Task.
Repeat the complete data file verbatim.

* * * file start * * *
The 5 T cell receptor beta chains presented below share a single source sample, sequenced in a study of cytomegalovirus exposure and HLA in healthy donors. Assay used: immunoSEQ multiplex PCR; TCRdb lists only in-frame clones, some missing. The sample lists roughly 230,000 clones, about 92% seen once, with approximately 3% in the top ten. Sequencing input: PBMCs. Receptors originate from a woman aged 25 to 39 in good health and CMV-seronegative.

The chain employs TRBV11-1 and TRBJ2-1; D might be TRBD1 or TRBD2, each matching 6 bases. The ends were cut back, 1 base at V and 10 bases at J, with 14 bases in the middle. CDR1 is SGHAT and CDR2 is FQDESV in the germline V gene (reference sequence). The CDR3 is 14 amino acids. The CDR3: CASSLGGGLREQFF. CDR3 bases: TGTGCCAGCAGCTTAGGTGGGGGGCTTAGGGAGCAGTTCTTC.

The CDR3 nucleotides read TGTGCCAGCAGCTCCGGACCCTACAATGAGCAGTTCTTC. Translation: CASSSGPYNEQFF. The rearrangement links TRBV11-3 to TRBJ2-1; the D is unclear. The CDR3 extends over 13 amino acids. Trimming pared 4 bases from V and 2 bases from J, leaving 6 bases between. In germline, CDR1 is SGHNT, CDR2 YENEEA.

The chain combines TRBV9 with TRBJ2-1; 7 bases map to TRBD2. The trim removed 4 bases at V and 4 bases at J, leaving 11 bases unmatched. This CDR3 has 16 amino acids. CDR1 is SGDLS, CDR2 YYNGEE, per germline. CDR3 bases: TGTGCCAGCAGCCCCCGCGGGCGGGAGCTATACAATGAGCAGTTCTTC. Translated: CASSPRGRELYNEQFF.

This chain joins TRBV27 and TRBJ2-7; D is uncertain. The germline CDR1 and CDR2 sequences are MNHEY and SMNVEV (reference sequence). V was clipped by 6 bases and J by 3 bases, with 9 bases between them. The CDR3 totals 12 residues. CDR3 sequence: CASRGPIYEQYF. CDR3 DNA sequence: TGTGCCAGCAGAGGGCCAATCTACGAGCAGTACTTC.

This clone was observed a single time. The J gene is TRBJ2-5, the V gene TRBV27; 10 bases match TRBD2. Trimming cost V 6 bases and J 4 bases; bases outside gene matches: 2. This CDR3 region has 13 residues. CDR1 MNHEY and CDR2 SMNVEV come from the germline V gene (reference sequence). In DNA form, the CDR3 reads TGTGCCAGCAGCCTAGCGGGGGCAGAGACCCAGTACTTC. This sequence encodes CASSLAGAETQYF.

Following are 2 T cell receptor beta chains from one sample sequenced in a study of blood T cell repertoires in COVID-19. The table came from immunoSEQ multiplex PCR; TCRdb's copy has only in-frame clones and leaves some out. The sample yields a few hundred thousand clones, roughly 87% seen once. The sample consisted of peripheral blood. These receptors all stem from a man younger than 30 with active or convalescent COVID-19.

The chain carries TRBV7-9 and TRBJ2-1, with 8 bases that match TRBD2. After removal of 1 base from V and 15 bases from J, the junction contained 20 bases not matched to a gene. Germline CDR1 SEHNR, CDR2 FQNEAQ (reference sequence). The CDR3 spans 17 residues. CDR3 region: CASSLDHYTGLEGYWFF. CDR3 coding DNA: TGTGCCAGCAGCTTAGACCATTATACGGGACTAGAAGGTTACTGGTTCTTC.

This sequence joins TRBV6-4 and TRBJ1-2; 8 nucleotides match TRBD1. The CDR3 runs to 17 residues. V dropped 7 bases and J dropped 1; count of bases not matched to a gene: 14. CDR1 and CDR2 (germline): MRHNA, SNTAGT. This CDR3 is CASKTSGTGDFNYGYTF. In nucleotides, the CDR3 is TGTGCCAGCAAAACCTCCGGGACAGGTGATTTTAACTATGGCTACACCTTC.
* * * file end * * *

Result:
The 5 T cell receptor beta chains presented below share a single source sample, sequenced in a study of cytomegalovirus exposure and HLA in healthy donors. Assay used: immunoSEQ multiplex PCR; TCRdb lists only in-frame clones, some missing. The sample lists roughly 230,000 clones, about 92% seen once, with approximately 3% in the top ten. Sequencing input: PBMCs. Receptors originate from a woman aged 25 to 39 in good health and CMV-seronegative.

The chain employs TRBV11-1 and TRBJ2-1; D might be TRBD1 or TRBD2, each matching 6 bases. The ends were cut back, 1 base at V and 10 bases at J, with 14 bases in the middle. CDR1 is SGHAT and CDR2 is FQDESV in the germline V gene (reference sequence). The CDR3 is 14 amino acids. The CDR3: CASSLGGGLREQFF. CDR3 bases: TGTGCCAGCAGCTTAGGTGGGGGGCTTAGGGAGCAGTTCTTC.

The CDR3 nucleotides read TGTGCCAGCAGCTCCGGACCCTACAATGAGCAGTTCTTC. Translation: CASSSGPYNEQFF. The rearrangement links TRBV11-3 to TRBJ2-1; the D is unclear. The CDR3 extends over 13 amino acids. Trimming pared 4 bases from V and 2 bases from J, leaving 6 bases between. In germline, CDR1 is SGHNT, CDR2 YENEEA.

The chain combines TRBV9 with TRBJ2-1; 7 bases map to TRBD2. The trim removed 4 bases at V and 4 bases at J, leaving 11 bases unmatched. This CDR3 has 16 amino acids. CDR1 is SGDLS, CDR2 YYNGEE, per germline. CDR3 bases: TGTGCCAGCAGCCCCCGCGGGCGGGAGCTATACAATGAGCAGTTCTTC. Translated: CASSPRGRELYNEQFF.

This chain joins TRBV27 and TRBJ2-7; D is uncertain. The germline CDR1 and CDR2 sequences are MNHEY and SMNVEV (reference sequence). V was clipped by 6 bases and J by 3 bases, with 9 bases between them. The CDR3 totals 12 residues. CDR3 sequence: CASRGPIYEQYF. CDR3 DNA sequence: TGTGCCAGCAGAGGGCCAATCTACGAGCAGTACTTC.

This clone was observed a single time. The J gene is TRBJ2-5, the V gene TRBV27; 10 bases match TRBD2. Trimming cost V 6 bases and J 4 bases; bases outside gene matches: 2. This CDR3 region has 13 residues. CDR1 MNHEY and CDR2 SMNVEV come from the germline V gene (reference sequence). In DNA form, the CDR3 reads TGTGCCAGCAGCCTAGCGGGGGCAGAGACCCAGTACTTC. This sequence encodes CASSLAGAETQYF.

Following are 2 T cell receptor beta chains from one sample sequenced in a study of blood T cell repertoires in COVID-19. The table came from immunoSEQ multiplex PCR; TCRdb's copy has only in-frame clones and leaves some out. The sample yields a few hundred thousand clones, roughly 87% seen once. The sample consisted of peripheral blood. These receptors all stem from a man younger than 30 with active or convalescent COVID-19.

The chain carries TRBV7-9 and TRBJ2-1, with 8 bases that match TRBD2. After removal of 1 base from V and 15 bases from J, the junction contained 20 bases not matched to a gene. Germline CDR1 SEHNR, CDR2 FQNEAQ (reference sequence). The CDR3 spans 17 residues. CDR3 region: CASSLDHYTGLEGYWFF. CDR3 coding DNA: TGTGCCAGCAGCTTAGACCATTATACGGGACTAGAAGGTTACTGGTTCTTC.

This sequence joins TRBV6-4 and TRBJ1-2; 8 nucleotides match TRBD1. The CDR3 runs to 17 residues. V dropped 7 bases and J dropped 1; count of bases not matched to a gene: 14. CDR1 and CDR2 (germline): MRHNA, SNTAGT. This CDR3 is CASKTSGTGDFNYGYTF. In nucleotides, the CDR3 is TGTGCCAGCAAAACCTCCGGGACAGGTGATTTTAACTATGGCTACACCTTC.